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Clock Tower Accords Progress

Since October 2014, Saint Louis University's administration, faculty, staff and students have made significant progress toward fulfilling the 13 points of the Clock Tower Accords. This document is a roadmap to a more equitable SLU, city and region.

A student stands and speaks into a microphone holding a piece of paper while other students, seated, look on
Aric Hamilton, 2022-2023 president of the SLU Student Government Association, participates in the tradition of reading excerpts from a speech the Rev. Martin Luther King, Jr., delivered during a visit to Saint Louis University in 1964.

Our progress in addressing the letter and spirit of the 13 Clock Tower Accords follows.

1. Increased budget for the African American Studies Program

Status: Accord Accomplished!

Outcomes of the additional funding and department status include:

2. Increased financial aid resources for retention of African American students at SLU
Two students wearing caps and gowns high five each other in a crowded arena.


Status: Accord accomplished!

Financial Aid and Scholarships

  • Since 2019, alumni and non-alumni donors have directed more funds than ever to need-based scholarships.
  • SLU boosted the average total of financial aid or scholarships awarded to economically disadvantaged students by 17 percent since 2014.
  • The financial need of student applicants is not considered during the admissions process. 
    99% of first-time freshmen at SLU receive financial aid in 2022
  • $140 million in federal aid awarded to SLU students in 2022
  • $270 million in institutional aid is made available to SLU students annually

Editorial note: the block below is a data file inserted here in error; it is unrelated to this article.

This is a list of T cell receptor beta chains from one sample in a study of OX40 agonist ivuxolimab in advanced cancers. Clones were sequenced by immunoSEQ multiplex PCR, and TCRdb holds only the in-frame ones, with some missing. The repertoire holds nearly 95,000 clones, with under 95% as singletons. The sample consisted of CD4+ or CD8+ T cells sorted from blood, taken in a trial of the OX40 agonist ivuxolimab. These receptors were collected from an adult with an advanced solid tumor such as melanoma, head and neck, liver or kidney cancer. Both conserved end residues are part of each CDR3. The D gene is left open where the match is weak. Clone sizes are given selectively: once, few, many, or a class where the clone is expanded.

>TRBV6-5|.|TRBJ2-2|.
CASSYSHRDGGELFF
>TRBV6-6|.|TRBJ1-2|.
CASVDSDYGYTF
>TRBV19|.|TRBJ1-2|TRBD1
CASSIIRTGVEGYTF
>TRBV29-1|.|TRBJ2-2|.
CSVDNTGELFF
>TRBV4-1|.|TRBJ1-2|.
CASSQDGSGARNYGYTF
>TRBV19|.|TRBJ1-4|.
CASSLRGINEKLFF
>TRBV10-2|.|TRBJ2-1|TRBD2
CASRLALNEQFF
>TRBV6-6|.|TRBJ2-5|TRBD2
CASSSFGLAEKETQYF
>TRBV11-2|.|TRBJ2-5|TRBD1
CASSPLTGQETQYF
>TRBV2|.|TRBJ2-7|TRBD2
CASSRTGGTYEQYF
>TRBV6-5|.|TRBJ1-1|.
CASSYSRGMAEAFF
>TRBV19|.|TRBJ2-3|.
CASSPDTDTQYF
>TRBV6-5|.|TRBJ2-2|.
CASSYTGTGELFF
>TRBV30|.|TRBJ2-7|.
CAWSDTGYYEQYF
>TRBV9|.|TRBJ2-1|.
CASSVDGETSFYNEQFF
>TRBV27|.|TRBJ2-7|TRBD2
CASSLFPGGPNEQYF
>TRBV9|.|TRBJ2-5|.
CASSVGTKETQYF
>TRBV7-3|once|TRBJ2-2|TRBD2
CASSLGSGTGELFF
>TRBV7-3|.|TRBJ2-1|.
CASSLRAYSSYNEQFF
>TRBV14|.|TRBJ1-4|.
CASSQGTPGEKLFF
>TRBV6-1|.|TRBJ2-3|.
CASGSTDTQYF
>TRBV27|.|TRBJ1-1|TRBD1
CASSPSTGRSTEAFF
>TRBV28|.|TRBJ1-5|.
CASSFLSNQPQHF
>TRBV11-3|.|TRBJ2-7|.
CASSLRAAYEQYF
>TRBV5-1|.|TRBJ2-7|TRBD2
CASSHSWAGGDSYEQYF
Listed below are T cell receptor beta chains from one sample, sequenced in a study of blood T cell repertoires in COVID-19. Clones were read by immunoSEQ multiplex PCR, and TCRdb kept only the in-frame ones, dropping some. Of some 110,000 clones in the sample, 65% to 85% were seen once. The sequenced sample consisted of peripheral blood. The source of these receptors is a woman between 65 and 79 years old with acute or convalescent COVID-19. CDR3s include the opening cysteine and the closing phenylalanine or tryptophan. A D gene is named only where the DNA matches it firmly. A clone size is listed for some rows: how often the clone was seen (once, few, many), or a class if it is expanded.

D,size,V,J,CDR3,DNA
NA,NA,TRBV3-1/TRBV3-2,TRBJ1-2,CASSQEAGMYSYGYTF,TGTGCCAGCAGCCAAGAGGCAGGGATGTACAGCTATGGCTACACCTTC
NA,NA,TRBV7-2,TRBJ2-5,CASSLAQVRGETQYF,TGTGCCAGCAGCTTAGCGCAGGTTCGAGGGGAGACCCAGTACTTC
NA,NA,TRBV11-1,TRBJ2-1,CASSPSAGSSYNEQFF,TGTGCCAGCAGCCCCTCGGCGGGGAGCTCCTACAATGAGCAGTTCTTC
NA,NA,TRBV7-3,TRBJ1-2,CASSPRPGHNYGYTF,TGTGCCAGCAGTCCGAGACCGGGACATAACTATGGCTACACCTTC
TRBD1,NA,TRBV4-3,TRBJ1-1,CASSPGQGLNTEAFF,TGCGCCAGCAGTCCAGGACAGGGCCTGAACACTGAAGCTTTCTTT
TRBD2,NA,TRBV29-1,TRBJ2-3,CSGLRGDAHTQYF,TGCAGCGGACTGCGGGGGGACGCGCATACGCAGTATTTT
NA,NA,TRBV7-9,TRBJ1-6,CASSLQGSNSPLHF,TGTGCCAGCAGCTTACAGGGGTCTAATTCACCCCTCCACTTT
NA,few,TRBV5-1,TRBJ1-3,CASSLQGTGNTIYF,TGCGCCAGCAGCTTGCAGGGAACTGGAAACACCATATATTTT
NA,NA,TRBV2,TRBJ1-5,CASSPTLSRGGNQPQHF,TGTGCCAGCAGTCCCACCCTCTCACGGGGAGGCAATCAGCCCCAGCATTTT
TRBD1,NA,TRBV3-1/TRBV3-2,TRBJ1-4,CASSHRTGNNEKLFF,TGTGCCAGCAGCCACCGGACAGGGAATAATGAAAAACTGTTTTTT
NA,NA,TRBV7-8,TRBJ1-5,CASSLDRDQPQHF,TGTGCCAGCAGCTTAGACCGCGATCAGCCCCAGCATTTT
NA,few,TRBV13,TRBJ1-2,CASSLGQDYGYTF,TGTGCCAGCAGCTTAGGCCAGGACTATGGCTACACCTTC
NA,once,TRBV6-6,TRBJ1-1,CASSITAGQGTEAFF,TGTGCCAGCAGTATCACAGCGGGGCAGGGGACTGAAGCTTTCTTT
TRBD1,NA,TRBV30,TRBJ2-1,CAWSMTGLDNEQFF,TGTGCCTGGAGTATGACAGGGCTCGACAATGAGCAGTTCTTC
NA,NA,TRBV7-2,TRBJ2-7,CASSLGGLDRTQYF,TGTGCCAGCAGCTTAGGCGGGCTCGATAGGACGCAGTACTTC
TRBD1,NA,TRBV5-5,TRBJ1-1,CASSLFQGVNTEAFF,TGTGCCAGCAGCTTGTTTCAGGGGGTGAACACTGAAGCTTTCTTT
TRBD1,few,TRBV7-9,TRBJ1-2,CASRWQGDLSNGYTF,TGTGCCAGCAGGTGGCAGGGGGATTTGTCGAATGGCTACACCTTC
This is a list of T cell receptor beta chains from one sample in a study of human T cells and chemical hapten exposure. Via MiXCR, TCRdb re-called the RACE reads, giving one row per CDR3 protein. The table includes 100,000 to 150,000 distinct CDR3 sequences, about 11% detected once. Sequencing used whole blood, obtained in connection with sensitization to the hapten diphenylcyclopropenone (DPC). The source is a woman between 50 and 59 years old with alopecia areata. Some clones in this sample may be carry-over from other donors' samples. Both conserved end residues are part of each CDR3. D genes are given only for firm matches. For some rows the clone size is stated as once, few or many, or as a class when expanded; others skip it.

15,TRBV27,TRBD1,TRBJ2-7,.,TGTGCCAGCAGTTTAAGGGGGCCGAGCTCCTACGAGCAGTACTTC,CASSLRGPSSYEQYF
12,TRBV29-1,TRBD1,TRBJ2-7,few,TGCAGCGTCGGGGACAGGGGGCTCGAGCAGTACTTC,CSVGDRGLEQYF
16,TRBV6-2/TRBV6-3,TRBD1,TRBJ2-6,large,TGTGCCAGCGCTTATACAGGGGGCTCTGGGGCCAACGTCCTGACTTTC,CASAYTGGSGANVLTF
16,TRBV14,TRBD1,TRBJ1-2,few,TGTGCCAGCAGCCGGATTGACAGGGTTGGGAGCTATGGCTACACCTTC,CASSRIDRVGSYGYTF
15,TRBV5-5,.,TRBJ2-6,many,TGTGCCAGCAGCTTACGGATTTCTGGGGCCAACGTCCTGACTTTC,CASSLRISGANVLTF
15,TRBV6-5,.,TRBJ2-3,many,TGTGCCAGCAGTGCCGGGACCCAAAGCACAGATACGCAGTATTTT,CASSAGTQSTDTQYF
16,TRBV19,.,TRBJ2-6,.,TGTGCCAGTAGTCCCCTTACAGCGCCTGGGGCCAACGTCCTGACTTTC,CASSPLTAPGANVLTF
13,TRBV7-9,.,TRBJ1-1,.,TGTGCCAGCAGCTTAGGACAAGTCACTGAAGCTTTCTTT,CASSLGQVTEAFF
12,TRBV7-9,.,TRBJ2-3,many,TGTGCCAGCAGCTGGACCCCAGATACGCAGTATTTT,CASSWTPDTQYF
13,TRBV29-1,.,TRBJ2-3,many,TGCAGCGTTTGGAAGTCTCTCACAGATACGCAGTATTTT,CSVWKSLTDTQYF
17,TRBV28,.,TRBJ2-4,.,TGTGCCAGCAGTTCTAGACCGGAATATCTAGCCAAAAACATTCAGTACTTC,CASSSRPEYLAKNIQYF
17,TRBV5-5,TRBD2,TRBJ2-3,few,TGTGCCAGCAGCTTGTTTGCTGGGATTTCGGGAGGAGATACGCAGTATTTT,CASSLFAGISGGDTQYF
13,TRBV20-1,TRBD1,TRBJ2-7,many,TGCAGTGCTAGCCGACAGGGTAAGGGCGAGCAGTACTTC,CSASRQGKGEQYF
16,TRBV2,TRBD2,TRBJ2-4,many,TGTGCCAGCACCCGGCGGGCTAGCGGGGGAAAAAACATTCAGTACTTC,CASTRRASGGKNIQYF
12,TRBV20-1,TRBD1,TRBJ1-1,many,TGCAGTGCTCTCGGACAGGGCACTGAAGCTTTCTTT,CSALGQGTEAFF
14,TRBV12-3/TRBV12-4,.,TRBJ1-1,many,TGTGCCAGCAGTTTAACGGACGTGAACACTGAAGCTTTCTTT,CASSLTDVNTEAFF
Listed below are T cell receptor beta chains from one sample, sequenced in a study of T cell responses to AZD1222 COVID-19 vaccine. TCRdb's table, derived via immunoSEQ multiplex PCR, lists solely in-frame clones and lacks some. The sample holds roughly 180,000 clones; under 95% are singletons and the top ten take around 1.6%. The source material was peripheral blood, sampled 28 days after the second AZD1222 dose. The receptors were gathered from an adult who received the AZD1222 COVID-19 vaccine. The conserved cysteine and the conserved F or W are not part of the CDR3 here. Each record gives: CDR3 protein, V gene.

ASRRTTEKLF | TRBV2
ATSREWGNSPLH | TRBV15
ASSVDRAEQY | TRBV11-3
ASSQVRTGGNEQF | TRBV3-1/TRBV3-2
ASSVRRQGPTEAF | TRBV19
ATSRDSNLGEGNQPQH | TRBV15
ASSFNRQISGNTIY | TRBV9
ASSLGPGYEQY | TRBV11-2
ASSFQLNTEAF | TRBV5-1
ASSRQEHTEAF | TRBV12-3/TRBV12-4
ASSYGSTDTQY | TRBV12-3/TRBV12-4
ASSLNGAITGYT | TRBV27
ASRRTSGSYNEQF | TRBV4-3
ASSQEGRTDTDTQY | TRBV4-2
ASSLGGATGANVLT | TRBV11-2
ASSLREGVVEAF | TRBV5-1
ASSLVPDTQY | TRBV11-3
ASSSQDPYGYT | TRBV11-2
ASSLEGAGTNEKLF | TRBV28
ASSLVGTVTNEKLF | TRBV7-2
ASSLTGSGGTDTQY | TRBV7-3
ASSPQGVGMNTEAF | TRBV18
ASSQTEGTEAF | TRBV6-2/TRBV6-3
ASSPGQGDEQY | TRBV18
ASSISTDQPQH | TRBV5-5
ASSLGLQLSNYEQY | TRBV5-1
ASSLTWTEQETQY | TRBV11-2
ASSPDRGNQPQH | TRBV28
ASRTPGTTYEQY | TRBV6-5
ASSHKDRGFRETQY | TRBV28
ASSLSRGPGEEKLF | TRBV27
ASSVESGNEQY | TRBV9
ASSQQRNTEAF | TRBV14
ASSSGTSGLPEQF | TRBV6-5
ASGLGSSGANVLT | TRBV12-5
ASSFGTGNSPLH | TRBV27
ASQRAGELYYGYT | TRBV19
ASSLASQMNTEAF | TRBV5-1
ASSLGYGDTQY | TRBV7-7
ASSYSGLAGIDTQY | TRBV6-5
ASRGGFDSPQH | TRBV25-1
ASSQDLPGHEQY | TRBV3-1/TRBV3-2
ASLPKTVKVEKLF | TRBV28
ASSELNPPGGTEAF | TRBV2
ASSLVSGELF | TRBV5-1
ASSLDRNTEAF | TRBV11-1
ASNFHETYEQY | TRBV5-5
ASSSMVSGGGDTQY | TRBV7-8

• For economically disadvantaged undergraduate students, financial aid is offered through a variety of scholarships, including the Martin Luther King Jr. Scholarship, Dr. Donald M. Suggs Scholarship, Boys Hope Girls Hope Scholarship, Access Academics Scholarship, and the Jonathan C. Smith, Ph.D., Memorial Endowment Scholarship.

Resources for Increasing Retention and Improving Graduation Rates

  •  In 2023, SLU’s Division of Student Development developed and launched a new role to prioritize student success, the inaugural assistant vice president of the first-year experience. This role will lead the coordination of student and family support structures for SLU students as they move through their college experience from onboarding to graduation. The Parent and Family Engagement Office will now be structured under this role and led by the director of Billiken Parent and Family Programs while continuing to work closely and collaboratively with the Dean of Students Office. Two seminal leadership programs for our newest Billikens, Billikens’ First Chapter (BFC) and Students' Opportunity for Achievement and Resources (SOAR) will also be structured under this role.

  • SLU launched its newest learning community. The THRIVE: Black and Talented Learning Community helps students deepen their cultural understanding and awareness of the African Diasporic experience and develop the skills and tools to address institutional and societal change.

  • • In 2022, SLU became a JED Campus, beginning a multi-year effort geared toward fostering a stronger culture of well-being, hope and resilience that is systemic and lasting. The JED strategic plan is built on an equity framework for mental health, addressing access to needed resources and supporting belonging for all students, with explicit objectives for reaching those from underrepresented racial/ethnic and LGBTQ student groups. Some planned systemic changes in support of the JED initiative include adding additional staff members to academic advising, dean of student’s office, and the counseling center staff to better support students throughout their time at SLU.